Written by Brent Holtz, UCCE San Joaquin County
|Symptoms of perennial canker
of almond. Photo by
Perennial Phytophthora Canker has killed many almond trees. Two plant pathogenic fungi, Phytophthora cactorum and Phytophthora citricola are primarily responsible. This disease is lethal, perennial, and is not associated with pruning wounds which differentiates it from “Pruning Wound Canker.” Perennial Phytophthora Canker kills almond trees by girdling the scion and is usually initiated in a conducive environment either below the soil surface or on the tree trunk where the trunk and branches join.
Phytophthora cactorum is usually associated with infections initiated near the soil surface, while Phytophthora citricola typically causes aboveground infections initiated near tree branch crotch pockets. Dr. Greg Browne, USDA-ARS, has found that the source of inoculum for above ground infections is likely debris from the orchard floor containing fungal spores that are blown onto trees during harvest. This debris and spores are most likely washed off the tree during rains, with some accumulating in main-branch crotch pockets or depressions where main branch scaffolds join the tree trunk. These scaffold pockets containing soil, water, and fungal spores most likely offer a conducive environment for Phytophthora infections to take place.
Dr. Browne’s research has provided almond growers with some control measures that can be taken to prevent Perennial Phytophthora Canker. He has shown that phosphonates (e.g. inorganic and organic salts of phosphonic acid) have provided systemic activity against a number of diseases caused by many of the Phytophthora species of plant parasitic fungi. The phosphonic acid derived from phosphonates probably disrupts Phytophthora growth and appears to intensify almond tree defenses against infection. Fortunately, the phosphonate can be translocated both upwards and downwards in the tree due to its mobility in both xylem (water going up) and phloem (sugars going down) tissues.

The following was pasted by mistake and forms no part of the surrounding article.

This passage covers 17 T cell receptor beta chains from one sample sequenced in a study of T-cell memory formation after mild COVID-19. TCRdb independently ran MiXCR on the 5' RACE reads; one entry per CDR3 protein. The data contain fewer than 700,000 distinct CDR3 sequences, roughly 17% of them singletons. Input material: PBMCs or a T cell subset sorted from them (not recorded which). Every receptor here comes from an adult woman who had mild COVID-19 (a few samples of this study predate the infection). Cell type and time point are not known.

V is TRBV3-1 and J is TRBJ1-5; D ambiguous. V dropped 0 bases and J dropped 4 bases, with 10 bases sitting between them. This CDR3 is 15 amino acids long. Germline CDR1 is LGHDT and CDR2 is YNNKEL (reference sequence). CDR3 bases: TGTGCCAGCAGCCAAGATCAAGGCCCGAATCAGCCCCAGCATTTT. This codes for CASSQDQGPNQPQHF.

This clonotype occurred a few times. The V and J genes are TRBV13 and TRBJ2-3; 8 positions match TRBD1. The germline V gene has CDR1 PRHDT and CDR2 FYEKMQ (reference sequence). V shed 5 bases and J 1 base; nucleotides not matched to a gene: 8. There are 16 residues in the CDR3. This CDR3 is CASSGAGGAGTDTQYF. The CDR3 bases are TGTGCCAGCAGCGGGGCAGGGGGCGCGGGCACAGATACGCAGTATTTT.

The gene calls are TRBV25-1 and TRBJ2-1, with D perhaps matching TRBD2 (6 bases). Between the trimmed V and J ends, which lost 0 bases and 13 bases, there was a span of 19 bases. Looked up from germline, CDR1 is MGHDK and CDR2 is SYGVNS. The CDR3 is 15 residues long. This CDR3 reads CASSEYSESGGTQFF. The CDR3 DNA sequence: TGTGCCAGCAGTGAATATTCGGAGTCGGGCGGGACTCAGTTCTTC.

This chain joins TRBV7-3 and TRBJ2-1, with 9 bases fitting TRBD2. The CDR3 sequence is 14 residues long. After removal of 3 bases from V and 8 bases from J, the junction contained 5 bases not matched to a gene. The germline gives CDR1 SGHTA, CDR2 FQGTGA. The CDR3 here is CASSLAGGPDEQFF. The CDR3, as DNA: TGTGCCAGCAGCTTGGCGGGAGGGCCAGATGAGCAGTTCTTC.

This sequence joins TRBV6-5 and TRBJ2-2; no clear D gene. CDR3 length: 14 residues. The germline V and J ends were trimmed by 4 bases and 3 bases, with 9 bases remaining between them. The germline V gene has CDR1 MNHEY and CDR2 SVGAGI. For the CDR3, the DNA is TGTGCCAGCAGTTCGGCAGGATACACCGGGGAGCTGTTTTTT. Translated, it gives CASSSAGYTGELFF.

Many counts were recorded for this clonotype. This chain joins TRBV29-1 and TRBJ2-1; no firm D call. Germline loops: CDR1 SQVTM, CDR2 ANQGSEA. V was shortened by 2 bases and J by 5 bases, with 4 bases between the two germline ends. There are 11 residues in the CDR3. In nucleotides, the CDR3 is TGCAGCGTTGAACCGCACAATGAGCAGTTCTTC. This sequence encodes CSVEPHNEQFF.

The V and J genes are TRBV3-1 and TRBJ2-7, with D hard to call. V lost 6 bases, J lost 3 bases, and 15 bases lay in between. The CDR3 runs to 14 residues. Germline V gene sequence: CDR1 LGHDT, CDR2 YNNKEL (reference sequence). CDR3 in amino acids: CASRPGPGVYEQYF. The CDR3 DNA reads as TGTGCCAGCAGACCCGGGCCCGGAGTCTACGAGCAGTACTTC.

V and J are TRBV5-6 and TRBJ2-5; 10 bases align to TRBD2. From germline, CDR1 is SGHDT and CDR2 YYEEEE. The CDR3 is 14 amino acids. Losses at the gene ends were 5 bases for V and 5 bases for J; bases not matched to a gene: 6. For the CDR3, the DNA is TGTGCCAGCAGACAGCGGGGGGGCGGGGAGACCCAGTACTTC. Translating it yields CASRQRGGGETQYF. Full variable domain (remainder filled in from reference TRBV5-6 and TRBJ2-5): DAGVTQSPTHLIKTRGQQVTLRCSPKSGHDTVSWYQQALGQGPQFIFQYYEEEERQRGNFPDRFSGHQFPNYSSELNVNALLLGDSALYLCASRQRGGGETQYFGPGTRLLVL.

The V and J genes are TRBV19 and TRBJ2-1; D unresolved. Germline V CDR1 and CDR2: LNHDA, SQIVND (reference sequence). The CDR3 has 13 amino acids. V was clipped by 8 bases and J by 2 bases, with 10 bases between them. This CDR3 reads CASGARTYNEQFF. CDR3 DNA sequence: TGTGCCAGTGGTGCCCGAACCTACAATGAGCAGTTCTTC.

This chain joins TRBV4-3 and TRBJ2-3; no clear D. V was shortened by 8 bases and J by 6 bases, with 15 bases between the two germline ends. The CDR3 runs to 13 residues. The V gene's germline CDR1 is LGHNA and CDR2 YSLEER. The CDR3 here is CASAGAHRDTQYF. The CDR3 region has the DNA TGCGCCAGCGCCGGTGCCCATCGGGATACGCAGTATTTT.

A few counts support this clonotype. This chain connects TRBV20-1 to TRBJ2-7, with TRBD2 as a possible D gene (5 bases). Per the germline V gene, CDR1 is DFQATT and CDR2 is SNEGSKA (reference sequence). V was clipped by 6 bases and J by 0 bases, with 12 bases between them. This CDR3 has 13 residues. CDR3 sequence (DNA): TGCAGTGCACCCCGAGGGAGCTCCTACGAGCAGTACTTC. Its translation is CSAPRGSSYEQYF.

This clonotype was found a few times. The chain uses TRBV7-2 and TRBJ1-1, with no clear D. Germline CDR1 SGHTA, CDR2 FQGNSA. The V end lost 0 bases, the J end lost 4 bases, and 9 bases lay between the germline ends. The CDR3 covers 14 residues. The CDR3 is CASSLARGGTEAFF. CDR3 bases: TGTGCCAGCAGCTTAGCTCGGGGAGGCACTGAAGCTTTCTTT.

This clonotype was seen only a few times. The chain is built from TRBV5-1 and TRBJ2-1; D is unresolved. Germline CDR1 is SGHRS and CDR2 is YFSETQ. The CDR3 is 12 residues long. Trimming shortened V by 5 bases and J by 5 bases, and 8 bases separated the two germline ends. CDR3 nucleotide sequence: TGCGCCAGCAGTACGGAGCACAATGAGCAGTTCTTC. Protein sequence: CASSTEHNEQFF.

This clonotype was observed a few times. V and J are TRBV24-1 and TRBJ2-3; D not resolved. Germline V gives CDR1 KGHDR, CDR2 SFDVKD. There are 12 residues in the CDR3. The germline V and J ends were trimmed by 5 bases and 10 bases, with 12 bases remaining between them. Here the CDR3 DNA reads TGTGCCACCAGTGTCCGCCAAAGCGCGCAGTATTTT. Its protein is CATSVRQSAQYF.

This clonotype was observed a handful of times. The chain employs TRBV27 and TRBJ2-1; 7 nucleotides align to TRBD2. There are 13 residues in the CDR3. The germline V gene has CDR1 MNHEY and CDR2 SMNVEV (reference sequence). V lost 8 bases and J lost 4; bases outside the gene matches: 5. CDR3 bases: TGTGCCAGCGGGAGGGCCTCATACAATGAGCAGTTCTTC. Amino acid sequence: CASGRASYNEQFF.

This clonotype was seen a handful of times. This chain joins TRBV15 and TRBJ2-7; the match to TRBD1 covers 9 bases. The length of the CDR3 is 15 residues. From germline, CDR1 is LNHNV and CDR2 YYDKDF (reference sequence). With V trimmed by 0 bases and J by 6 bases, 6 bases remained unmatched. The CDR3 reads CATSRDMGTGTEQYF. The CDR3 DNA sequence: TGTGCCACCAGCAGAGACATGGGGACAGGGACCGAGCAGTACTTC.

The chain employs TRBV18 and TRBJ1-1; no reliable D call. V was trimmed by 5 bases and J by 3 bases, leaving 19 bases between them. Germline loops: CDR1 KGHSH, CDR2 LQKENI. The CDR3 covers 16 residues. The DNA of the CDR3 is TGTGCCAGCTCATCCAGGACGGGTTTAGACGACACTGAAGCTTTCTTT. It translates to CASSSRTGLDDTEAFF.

In trials performed by Dr. Browne, a preventative foliar spray with phosphonate in the fall or spring of roughly 2 pounds per acre active ingredient (2.2 kg ai/ha) suppressed the development of Phytophthora cankers after wound inoculations of the fungus were made 15 days to 5 months after spraying. The Phytophthora cankers on trees sprayed with phosphonate before inoculation were 22 to 98 % smaller than those on trees that received no phosphonate. Dormant foliar applications of phosphonate were ineffective, probably because the dormant trees lacked the expanded l eaves necessary to absorb phosphonate. Dr. Browne also found that preventative chemi gation of phosphonate into irrigation water in the spring or summer also inhibited Phytophthora canker expansion. Chemigation was only effective during periods of high crop evapotranspiration and not during periods of low water use.
The sources of phosphonate used in Dr.Browne’s experiments included Phostrol (Nufarm Americas, Inc.) at 0.41 gallons/acre (3.8 liters/ha) and NutriPhite P foliar (4-30-8) applied at 0.46 gallons/acre (4.3 liters/ha). NutriPhite P Soil (0-60-0) was applied via chemigation at 0.46 gallons/acre ( 3.9 pounds phosphonic acid/acre).
In orchards where Phytophthora has been a perennial problem, I strongly suggest that you apply preventative phosphonate sprays in either the fall or spring.